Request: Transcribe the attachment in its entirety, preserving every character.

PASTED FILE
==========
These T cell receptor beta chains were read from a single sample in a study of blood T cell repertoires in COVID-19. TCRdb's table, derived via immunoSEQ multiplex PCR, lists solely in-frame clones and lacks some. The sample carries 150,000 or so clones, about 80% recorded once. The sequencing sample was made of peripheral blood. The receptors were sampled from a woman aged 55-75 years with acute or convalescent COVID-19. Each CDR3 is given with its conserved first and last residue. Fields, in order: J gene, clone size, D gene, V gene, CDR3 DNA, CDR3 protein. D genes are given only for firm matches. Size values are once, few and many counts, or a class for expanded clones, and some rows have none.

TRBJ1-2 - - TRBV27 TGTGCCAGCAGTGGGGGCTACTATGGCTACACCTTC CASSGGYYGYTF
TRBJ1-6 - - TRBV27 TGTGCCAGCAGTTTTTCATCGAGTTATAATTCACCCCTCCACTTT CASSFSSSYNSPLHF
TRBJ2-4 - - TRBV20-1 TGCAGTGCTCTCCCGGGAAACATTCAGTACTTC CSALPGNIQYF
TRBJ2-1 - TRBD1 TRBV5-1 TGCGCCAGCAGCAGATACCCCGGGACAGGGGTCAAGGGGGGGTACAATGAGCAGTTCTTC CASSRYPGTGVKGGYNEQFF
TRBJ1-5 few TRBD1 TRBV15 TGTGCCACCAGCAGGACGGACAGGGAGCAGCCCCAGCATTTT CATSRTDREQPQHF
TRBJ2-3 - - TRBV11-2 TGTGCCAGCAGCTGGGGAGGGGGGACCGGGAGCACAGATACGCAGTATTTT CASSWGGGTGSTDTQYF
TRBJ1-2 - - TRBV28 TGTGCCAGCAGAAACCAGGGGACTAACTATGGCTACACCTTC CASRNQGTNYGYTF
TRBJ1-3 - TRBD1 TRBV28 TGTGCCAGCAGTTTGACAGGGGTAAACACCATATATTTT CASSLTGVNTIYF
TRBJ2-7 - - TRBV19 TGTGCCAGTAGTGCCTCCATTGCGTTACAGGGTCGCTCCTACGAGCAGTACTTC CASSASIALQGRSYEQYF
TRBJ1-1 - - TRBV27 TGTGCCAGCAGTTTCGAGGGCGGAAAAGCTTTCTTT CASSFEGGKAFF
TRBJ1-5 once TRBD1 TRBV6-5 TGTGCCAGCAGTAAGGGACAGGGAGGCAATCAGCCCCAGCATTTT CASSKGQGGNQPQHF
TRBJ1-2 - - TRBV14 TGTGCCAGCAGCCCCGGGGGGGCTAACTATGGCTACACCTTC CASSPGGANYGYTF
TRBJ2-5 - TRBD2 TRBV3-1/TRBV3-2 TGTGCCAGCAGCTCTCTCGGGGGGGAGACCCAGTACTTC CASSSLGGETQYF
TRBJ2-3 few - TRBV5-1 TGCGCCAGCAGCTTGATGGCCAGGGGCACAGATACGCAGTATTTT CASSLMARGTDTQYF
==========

These T cell receptor beta chains were read from a single sample in a study of blood T cell repertoires in COVID-19. TCRdb's table, derived via immunoSEQ multiplex PCR, lists solely in-frame clones and lacks some. The sample carries 150,000 or so clones, about 80% recorded once. The sequencing sample was made of peripheral blood. The receptors were sampled from a woman aged 55-75 years with acute or convalescent COVID-19. Each CDR3 is given with its conserved first and last residue. Fields, in order: J gene, clone size, D gene, V gene, CDR3 DNA, CDR3 protein. D genes are given only for firm matches. Size values are once, few and many counts, or a class for expanded clones, and some rows have none.

TRBJ1-2 - - TRBV27 TGTGCCAGCAGTGGGGGCTACTATGGCTACACCTTC CASSGGYYGYTF
TRBJ1-6 - - TRBV27 TGTGCCAGCAGTTTTTCATCGAGTTATAATTCACCCCTCCACTTT CASSFSSSYNSPLHF
TRBJ2-4 - - TRBV20-1 TGCAGTGCTCTCCCGGGAAACATTCAGTACTTC CSALPGNIQYF
TRBJ2-1 - TRBD1 TRBV5-1 TGCGCCAGCAGCAGATACCCCGGGACAGGGGTCAAGGGGGGGTACAATGAGCAGTTCTTC CASSRYPGTGVKGGYNEQFF
TRBJ1-5 few TRBD1 TRBV15 TGTGCCACCAGCAGGACGGACAGGGAGCAGCCCCAGCATTTT CATSRTDREQPQHF
TRBJ2-3 - - TRBV11-2 TGTGCCAGCAGCTGGGGAGGGGGGACCGGGAGCACAGATACGCAGTATTTT CASSWGGGTGSTDTQYF
TRBJ1-2 - - TRBV28 TGTGCCAGCAGAAACCAGGGGACTAACTATGGCTACACCTTC CASRNQGTNYGYTF
TRBJ1-3 - TRBD1 TRBV28 TGTGCCAGCAGTTTGACAGGGGTAAACACCATATATTTT CASSLTGVNTIYF
TRBJ2-7 - - TRBV19 TGTGCCAGTAGTGCCTCCATTGCGTTACAGGGTCGCTCCTACGAGCAGTACTTC CASSASIALQGRSYEQYF
TRBJ1-1 - - TRBV27 TGTGCCAGCAGTTTCGAGGGCGGAAAAGCTTTCTTT CASSFEGGKAFF
TRBJ1-5 once TRBD1 TRBV6-5 TGTGCCAGCAGTAAGGGACAGGGAGGCAATCAGCCCCAGCATTTT CASSKGQGGNQPQHF
TRBJ1-2 - - TRBV14 TGTGCCAGCAGCCCCGGGGGGGCTAACTATGGCTACACCTTC CASSPGGANYGYTF
TRBJ2-5 - TRBD2 TRBV3-1/TRBV3-2 TGTGCCAGCAGCTCTCTCGGGGGGGAGACCCAGTACTTC CASSSLGGETQYF
TRBJ2-3 few - TRBV5-1 TGCGCCAGCAGCTTGATGGCCAGGGGCACAGATACGCAGTATTTT CASSLMARGTDTQYF